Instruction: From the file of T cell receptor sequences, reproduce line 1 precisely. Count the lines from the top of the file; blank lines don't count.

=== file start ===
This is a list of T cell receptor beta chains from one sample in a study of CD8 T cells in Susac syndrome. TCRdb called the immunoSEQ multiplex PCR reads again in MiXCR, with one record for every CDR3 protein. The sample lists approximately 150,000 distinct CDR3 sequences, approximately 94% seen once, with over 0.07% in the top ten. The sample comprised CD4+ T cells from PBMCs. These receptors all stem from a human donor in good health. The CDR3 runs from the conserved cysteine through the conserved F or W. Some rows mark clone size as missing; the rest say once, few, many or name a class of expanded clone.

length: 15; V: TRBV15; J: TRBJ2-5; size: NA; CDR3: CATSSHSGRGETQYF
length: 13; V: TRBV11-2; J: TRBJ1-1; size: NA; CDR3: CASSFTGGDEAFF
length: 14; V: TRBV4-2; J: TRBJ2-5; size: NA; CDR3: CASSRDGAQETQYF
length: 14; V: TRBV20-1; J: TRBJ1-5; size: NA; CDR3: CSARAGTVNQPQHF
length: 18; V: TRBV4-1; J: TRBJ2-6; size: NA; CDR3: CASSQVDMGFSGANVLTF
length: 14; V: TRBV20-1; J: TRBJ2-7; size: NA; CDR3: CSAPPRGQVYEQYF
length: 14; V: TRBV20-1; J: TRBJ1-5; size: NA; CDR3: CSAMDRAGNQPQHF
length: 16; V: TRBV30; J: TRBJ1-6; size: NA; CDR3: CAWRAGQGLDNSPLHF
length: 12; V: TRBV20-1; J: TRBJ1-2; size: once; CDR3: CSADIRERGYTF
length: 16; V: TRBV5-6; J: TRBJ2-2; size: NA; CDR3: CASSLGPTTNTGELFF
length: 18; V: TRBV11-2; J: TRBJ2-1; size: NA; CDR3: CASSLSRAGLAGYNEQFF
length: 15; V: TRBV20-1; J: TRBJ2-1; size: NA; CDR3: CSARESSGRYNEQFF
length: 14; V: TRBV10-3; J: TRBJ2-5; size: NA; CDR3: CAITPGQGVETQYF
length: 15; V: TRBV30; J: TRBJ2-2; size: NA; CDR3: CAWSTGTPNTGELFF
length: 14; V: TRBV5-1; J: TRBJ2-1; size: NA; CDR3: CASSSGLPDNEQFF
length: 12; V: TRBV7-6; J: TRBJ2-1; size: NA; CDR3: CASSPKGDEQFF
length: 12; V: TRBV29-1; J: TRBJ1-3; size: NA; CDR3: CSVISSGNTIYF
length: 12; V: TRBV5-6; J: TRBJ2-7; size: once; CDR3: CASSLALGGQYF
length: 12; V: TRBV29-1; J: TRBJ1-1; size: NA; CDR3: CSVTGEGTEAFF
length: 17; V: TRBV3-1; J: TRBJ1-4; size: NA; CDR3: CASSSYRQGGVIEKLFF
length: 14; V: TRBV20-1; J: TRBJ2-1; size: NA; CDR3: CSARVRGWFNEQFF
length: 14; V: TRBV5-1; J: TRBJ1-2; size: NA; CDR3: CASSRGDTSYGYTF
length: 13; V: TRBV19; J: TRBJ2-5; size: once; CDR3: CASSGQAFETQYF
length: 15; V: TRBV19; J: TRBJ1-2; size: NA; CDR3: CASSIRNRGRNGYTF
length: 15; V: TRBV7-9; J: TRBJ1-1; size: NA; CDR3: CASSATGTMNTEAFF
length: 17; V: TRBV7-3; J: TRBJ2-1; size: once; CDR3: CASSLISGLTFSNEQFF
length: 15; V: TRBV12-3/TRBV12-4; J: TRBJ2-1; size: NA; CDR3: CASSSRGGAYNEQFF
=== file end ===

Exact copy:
This is a list of T cell receptor beta chains from one sample in a study of CD8 T cells in Susac syndrome. TCRdb called the immunoSEQ multiplex PCR reads again in MiXCR, with one record for every CDR3 protein. The sample lists approximately 150,000 distinct CDR3 sequences, approximately 94% seen once, with over 0.07% in the top ten. The sample comprised CD4+ T cells from PBMCs. These receptors all stem from a human donor in good health. The CDR3 runs from the conserved cysteine through the conserved F or W. Some rows mark clone size as missing; the rest say once, few, many or name a class of expanded clone.